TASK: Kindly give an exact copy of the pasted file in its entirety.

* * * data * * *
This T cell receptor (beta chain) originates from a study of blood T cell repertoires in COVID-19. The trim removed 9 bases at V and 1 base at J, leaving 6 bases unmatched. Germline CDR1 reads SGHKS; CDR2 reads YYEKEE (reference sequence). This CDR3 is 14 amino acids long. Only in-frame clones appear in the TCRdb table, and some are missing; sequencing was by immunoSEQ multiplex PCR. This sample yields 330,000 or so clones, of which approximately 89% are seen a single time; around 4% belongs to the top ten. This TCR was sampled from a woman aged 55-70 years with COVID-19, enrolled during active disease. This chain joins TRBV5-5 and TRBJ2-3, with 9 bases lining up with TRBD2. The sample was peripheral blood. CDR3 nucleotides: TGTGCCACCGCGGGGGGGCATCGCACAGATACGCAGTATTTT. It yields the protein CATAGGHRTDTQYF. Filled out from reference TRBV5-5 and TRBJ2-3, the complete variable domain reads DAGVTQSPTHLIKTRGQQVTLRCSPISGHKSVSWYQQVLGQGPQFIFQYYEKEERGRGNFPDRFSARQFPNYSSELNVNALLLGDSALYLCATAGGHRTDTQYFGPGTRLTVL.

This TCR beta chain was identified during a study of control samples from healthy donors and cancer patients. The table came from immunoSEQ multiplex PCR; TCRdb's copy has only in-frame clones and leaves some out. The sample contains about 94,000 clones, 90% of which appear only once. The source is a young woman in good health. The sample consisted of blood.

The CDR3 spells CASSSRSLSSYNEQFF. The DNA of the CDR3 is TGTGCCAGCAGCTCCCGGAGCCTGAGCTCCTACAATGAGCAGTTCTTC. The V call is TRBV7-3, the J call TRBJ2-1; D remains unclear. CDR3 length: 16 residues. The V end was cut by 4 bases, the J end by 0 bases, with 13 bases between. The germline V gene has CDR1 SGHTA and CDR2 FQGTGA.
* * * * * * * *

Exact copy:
This T cell receptor (beta chain) originates from a study of blood T cell repertoires in COVID-19. The trim removed 9 bases at V and 1 base at J, leaving 6 bases unmatched. Germline CDR1 reads SGHKS; CDR2 reads YYEKEE (reference sequence). This CDR3 is 14 amino acids long. Only in-frame clones appear in the TCRdb table, and some are missing; sequencing was by immunoSEQ multiplex PCR. This sample yields 330,000 or so clones, of which approximately 89% are seen a single time; around 4% belongs to the top ten. This TCR was sampled from a woman aged 55-70 years with COVID-19, enrolled during active disease. This chain joins TRBV5-5 and TRBJ2-3, with 9 bases lining up with TRBD2. The sample was peripheral blood. CDR3 nucleotides: TGTGCCACCGCGGGGGGGCATCGCACAGATACGCAGTATTTT. It yields the protein CATAGGHRTDTQYF. Filled out from reference TRBV5-5 and TRBJ2-3, the complete variable domain reads DAGVTQSPTHLIKTRGQQVTLRCSPISGHKSVSWYQQVLGQGPQFIFQYYEKEERGRGNFPDRFSARQFPNYSSELNVNALLLGDSALYLCATAGGHRTDTQYFGPGTRLTVL.

This TCR beta chain was identified during a study of control samples from healthy donors and cancer patients. The table came from immunoSEQ multiplex PCR; TCRdb's copy has only in-frame clones and leaves some out. The sample contains about 94,000 clones, 90% of which appear only once. The source is a young woman in good health. The sample consisted of blood.

The CDR3 spells CASSSRSLSSYNEQFF. The DNA of the CDR3 is TGTGCCAGCAGCTCCCGGAGCCTGAGCTCCTACAATGAGCAGTTCTTC. The V call is TRBV7-3, the J call TRBJ2-1; D remains unclear. CDR3 length: 16 residues. The V end was cut by 4 bases, the J end by 0 bases, with 13 bases between. The germline V gene has CDR1 SGHTA and CDR2 FQGTGA.